Every year the Toronto Garlic Festival re-imagines the garlic bulb in a new and creative way for the Festival’s advertising campaign. In previous years we hired artists and graphic designers to depict a garlic bulb abstracted as a scoop of ice cream (2013), a hot air balloon (2014), a globe of the world (2015) and, as a light bulb (2016). For the 2017 Toronto Garlic Festival advertising campaign we commissioned artist Stephen Snake to paint a garlic bulb in his own distinctive impressionistic style.
Stephen Snake was born on the Chippewas of Rama reserve near Orillia, Ontario in 1966. A self-taught natural born artist, Stephen’s gift was recognized at an early age and encouraged by his mother Carol Shilling. Arthur Shilling, a cousin of Carol, became a strong influence on Stephen’s direction as an artist.
His first show was in 1989 at the Woodland Cultural Centre in Brantford, Ontario. Stephen has had several exhibitions since then, solo and group shows, and his work can be found in many private and public collections throughout the world. His early works are in the Orilia Chamber of Commerce, Chipppewa’s of Rama Band office, Royal Ontario Museum in Toronto, Ontario and the Canadian Embassy in Hungary.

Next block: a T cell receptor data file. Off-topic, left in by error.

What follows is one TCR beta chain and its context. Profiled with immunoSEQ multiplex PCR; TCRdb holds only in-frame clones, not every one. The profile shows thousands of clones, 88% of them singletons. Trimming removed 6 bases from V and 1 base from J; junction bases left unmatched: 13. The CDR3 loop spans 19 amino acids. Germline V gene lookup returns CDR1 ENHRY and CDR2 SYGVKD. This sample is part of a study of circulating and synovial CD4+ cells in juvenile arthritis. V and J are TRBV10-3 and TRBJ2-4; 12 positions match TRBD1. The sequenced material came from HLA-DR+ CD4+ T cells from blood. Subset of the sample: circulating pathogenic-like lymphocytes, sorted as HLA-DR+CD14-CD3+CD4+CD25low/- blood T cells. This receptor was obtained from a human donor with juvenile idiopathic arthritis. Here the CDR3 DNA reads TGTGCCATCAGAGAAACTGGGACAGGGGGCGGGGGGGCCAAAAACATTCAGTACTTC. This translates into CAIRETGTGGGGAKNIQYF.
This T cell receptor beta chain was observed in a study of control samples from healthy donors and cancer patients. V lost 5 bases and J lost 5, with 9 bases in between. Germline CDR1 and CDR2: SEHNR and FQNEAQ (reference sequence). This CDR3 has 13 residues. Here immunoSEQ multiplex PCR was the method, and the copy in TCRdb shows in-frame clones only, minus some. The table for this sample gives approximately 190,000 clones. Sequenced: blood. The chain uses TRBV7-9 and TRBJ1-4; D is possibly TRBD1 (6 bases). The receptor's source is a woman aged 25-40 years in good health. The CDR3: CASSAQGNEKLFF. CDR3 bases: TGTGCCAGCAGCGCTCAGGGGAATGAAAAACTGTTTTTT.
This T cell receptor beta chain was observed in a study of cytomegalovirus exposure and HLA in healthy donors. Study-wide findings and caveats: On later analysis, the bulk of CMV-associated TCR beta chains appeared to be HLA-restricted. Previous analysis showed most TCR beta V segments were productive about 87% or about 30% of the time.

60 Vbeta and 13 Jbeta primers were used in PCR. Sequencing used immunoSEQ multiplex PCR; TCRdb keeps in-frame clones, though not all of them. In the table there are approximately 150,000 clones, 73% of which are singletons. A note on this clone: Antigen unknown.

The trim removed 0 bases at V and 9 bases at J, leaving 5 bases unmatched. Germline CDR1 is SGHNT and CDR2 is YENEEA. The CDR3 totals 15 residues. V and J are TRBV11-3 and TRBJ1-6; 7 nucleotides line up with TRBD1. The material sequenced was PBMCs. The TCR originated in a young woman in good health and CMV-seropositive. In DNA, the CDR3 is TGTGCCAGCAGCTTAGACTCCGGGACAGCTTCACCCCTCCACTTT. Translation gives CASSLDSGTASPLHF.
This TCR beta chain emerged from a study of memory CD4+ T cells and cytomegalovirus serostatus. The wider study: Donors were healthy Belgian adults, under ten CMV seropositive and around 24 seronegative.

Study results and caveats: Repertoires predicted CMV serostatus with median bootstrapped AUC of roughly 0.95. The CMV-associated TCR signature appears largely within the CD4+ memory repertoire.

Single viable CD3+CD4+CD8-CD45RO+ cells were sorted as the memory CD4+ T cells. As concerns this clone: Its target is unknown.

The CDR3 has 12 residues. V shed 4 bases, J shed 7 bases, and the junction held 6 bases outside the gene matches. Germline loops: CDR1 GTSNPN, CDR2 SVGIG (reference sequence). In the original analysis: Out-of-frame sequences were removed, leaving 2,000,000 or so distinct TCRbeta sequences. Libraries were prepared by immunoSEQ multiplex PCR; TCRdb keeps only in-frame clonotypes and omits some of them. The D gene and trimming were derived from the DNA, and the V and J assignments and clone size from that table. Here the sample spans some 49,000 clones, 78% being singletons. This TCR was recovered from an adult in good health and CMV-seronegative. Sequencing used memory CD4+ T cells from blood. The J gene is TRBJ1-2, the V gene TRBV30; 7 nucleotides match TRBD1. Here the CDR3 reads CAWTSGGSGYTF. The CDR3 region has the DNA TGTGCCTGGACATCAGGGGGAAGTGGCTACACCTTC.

In the spring of 1991, Stephen was fortunate to meet Norval Morrisseau, another great influence in his life’s work, and in 2008 he painted an oil portrait of Norval. The painting was slated to be part of a future solo exhibition but the Maslak gallery acquired the portrait for their permanent collection. This portrait hangs in the Maslak Gallery in Yorkville, Toronto, Ontario and is featured on the website of the Norval Morrisseau Family Foundation.
Portraits of the many Chiefs and Warriors of Native North America along with portraits of other Native artists and self-portraits have become signature for Stephen. Notable portraits of Native artists that he has painted, besides Norval Morrisseau, have been Arthur Shilling, Richard Bedwash, Del Ashkewe, and Floyd Kuptana.
The Woodland style of painting that was introduced to the world by Norval Morrisseau is being carried on in Stephen’s works that he enjoys painting. Stephen has a studio in Rama and one on Bear Island, Lake Temagami where he paints majestic landscapes of the north with his own distinctive, impressionistic style that resonates the Spirituality of the land.
Stephen can be reached at Rama Studio. Phone: 705.329.4778 or email: mvfriday (at) hotmail.com.